• What are these tools? (Spike pullers)

  • General discussion about railroad operations, related facilities, maps, and other resources.
General discussion about railroad operations, related facilities, maps, and other resources.

Moderator: Robert Paniagua

  by devb3
I found these in an old wooden crate along with some assorted LACKAWANNA switch wrenches. Does anyone know what these are called or what they're used for?


The LACKAWANNA wrenches:

  by devb3
Ok, they're spike pullers. Still not sure how they were used though.
  by BR&P
In most places, a claw bar can be used to remove spikes from ties. (A claw bar is also sometimes called a "spike puller"). Those devices you show I learned as "spike lifters" and are used in places where two rails are so close together that a claw bar will not fit. The open part of the spike lifter is placed under the head of the spike, and the claw bar is set on the rail above it with the claw under one of the "knobs" of the lifter. Personally I might like a piece of 1x4 pine under the heel of the claw bar so it does not slip as easily. But the principle is, the claw bar lifts the spike lifter, which pulls the spike up with it.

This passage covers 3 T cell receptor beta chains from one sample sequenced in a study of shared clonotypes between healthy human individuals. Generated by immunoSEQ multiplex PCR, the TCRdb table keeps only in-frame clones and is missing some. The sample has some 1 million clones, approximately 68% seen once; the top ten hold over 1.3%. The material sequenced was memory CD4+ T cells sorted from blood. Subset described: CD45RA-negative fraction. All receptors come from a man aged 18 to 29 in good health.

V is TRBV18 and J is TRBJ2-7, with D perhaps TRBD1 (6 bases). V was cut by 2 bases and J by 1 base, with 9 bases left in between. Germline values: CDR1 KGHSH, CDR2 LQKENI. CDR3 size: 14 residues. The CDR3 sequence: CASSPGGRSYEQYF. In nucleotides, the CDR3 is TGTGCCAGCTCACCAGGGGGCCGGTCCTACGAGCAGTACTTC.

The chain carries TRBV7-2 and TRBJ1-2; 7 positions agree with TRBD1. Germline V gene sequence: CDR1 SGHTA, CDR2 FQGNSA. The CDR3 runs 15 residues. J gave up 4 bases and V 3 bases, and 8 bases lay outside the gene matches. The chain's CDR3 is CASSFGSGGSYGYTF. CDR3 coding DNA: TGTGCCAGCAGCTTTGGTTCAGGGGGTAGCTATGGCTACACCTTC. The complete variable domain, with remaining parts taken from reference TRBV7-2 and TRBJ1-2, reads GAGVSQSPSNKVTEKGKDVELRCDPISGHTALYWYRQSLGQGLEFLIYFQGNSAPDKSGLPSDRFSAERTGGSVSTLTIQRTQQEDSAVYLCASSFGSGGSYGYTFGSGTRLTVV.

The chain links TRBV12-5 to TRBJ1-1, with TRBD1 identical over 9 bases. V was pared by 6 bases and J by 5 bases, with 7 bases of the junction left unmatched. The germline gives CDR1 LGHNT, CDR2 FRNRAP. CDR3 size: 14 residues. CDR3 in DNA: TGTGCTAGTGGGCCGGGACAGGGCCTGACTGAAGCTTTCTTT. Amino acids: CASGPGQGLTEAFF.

by devb3
Ah, that makes sense. I'm familiar with clawbars but I'm not in the track department. Thanks for the answer.
  by 130MM
The top photo shows a two ball spike puller, a three ball spike puller, and a four ball spike puller. They are used as described above.

One response listed them as a "spike lifter". If you follow the link below:

http://www.akrailroad.com/OnlineCatalog ... fault.aspx

and scroll down the page to where one can see the spike puller. Directly below the picture of the spike puller is a picture of the spike lifter. A spike lifter is used where the claw part of the claw bar can't be put under the head of the spike because it is over driven, or was crushed by a wheel during a derailment. The spike lifter is designed to be struck by a sledge. The sharp end wedges up the spike as it is being struck. After the spike is lifted, the claw bar will then fit and the spike can be pulled. Because they get used so infrequently, they tend to get lost, or buried deep in the truck. The usual solution is to drive the claw bar on by hitting its heel with a sledge hammer. This is against the safety rules because of the danger of it spalling, and chips flying off when struck. However, look at most claw bars, and they will have hammer marks on the heel.

I have also heard of them as "donkey d**ks". On the B&M they were called a "veronica"; which, I believe, is a bastardization of the Verona Tool Co.

The other picture shows switch adjustment wrenches used by maintainers to adjust power switches. They are bent to get the heads on the nuts of the switch rods down in the cribs between the headblocks of a switch.

  by Arrestmespi
dog dicks
or donkey dicks depending on size
are the terms on the former B&O